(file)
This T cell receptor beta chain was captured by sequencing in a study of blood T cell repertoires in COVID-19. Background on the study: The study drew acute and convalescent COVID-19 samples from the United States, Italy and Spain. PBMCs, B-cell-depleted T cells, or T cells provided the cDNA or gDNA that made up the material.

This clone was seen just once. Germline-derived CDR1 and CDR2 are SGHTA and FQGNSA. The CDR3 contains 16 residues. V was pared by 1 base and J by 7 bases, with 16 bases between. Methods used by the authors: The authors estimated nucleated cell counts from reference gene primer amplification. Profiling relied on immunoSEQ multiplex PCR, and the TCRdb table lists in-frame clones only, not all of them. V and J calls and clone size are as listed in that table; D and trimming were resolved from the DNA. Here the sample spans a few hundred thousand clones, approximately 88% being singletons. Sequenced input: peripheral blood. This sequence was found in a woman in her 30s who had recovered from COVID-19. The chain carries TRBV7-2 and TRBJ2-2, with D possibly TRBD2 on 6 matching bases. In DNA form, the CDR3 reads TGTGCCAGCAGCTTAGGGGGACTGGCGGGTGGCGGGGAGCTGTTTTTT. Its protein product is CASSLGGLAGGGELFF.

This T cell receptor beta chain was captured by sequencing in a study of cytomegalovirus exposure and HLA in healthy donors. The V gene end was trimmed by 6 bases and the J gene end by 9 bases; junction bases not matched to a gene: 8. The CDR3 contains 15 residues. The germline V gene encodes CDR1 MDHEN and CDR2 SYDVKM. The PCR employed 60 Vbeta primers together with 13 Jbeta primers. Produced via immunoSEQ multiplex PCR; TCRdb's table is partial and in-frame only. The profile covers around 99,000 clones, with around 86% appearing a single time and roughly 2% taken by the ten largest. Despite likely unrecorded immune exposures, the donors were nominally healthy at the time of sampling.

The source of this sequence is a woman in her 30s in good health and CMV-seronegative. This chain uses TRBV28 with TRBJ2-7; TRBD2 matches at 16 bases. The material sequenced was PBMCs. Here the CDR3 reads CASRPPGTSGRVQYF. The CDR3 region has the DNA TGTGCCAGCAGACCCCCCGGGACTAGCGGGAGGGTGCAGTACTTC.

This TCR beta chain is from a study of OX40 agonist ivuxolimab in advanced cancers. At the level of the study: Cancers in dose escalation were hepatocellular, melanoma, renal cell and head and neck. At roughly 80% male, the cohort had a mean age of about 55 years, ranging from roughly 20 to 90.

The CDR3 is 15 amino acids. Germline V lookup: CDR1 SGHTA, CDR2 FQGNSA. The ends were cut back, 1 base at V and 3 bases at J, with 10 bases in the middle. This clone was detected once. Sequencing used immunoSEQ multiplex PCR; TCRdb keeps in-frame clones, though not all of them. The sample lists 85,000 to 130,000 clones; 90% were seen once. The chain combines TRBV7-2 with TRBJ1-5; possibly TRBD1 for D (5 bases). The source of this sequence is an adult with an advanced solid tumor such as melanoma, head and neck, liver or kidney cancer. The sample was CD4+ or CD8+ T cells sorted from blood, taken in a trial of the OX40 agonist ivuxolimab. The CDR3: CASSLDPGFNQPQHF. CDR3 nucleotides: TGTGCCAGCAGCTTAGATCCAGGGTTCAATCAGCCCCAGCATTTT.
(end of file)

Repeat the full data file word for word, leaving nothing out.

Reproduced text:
This T cell receptor beta chain was captured by sequencing in a study of blood T cell repertoires in COVID-19. Background on the study: The study drew acute and convalescent COVID-19 samples from the United States, Italy and Spain. PBMCs, B-cell-depleted T cells, or T cells provided the cDNA or gDNA that made up the material.

This clone was seen just once. Germline-derived CDR1 and CDR2 are SGHTA and FQGNSA. The CDR3 contains 16 residues. V was pared by 1 base and J by 7 bases, with 16 bases between. Methods used by the authors: The authors estimated nucleated cell counts from reference gene primer amplification. Profiling relied on immunoSEQ multiplex PCR, and the TCRdb table lists in-frame clones only, not all of them. V and J calls and clone size are as listed in that table; D and trimming were resolved from the DNA. Here the sample spans a few hundred thousand clones, approximately 88% being singletons. Sequenced input: peripheral blood. This sequence was found in a woman in her 30s who had recovered from COVID-19. The chain carries TRBV7-2 and TRBJ2-2, with D possibly TRBD2 on 6 matching bases. In DNA form, the CDR3 reads TGTGCCAGCAGCTTAGGGGGACTGGCGGGTGGCGGGGAGCTGTTTTTT. Its protein product is CASSLGGLAGGGELFF.

This T cell receptor beta chain was captured by sequencing in a study of cytomegalovirus exposure and HLA in healthy donors. The V gene end was trimmed by 6 bases and the J gene end by 9 bases; junction bases not matched to a gene: 8. The CDR3 contains 15 residues. The germline V gene encodes CDR1 MDHEN and CDR2 SYDVKM. The PCR employed 60 Vbeta primers together with 13 Jbeta primers. Produced via immunoSEQ multiplex PCR; TCRdb's table is partial and in-frame only. The profile covers around 99,000 clones, with around 86% appearing a single time and roughly 2% taken by the ten largest. Despite likely unrecorded immune exposures, the donors were nominally healthy at the time of sampling.

The source of this sequence is a woman in her 30s in good health and CMV-seronegative. This chain uses TRBV28 with TRBJ2-7; TRBD2 matches at 16 bases. The material sequenced was PBMCs. Here the CDR3 reads CASRPPGTSGRVQYF. The CDR3 region has the DNA TGTGCCAGCAGACCCCCCGGGACTAGCGGGAGGGTGCAGTACTTC.

This TCR beta chain is from a study of OX40 agonist ivuxolimab in advanced cancers. At the level of the study: Cancers in dose escalation were hepatocellular, melanoma, renal cell and head and neck. At roughly 80% male, the cohort had a mean age of about 55 years, ranging from roughly 20 to 90.

The CDR3 is 15 amino acids. Germline V lookup: CDR1 SGHTA, CDR2 FQGNSA. The ends were cut back, 1 base at V and 3 bases at J, with 10 bases in the middle. This clone was detected once. Sequencing used immunoSEQ multiplex PCR; TCRdb keeps in-frame clones, though not all of them. The sample lists 85,000 to 130,000 clones; 90% were seen once. The chain combines TRBV7-2 with TRBJ1-5; possibly TRBD1 for D (5 bases). The source of this sequence is an adult with an advanced solid tumor such as melanoma, head and neck, liver or kidney cancer. The sample was CD4+ or CD8+ T cells sorted from blood, taken in a trial of the OX40 agonist ivuxolimab. The CDR3: CASSLDPGFNQPQHF. CDR3 nucleotides: TGTGCCAGCAGCTTAGATCCAGGGTTCAATCAGCCCCAGCATTTT.